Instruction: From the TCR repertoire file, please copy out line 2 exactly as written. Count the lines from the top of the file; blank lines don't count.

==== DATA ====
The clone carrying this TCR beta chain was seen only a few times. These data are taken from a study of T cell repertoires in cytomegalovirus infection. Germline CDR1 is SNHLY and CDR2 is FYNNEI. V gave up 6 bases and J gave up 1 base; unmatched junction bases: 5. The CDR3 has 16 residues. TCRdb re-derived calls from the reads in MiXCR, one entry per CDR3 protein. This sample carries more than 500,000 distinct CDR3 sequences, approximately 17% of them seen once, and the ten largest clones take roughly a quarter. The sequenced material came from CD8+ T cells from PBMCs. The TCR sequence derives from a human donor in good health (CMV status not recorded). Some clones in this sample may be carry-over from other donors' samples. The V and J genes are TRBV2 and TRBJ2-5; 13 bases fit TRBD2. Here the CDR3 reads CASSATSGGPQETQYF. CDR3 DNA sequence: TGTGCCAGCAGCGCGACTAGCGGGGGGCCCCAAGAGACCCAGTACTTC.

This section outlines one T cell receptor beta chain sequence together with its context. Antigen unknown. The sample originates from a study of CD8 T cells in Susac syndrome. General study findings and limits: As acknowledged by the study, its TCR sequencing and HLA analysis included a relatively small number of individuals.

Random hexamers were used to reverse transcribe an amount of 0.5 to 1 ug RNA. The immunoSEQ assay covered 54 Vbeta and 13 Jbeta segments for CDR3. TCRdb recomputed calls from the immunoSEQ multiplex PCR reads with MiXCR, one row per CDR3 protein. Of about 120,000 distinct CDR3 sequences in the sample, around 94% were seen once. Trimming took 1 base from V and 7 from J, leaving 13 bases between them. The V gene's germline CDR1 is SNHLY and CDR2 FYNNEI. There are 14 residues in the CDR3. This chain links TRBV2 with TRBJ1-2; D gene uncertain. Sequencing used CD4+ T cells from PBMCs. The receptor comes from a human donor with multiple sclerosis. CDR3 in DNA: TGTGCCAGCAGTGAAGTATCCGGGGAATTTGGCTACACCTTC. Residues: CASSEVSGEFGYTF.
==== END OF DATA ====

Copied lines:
This section outlines one T cell receptor beta chain sequence together with its context. Antigen unknown. The sample originates from a study of CD8 T cells in Susac syndrome. General study findings and limits: As acknowledged by the study, its TCR sequencing and HLA analysis included a relatively small number of individuals.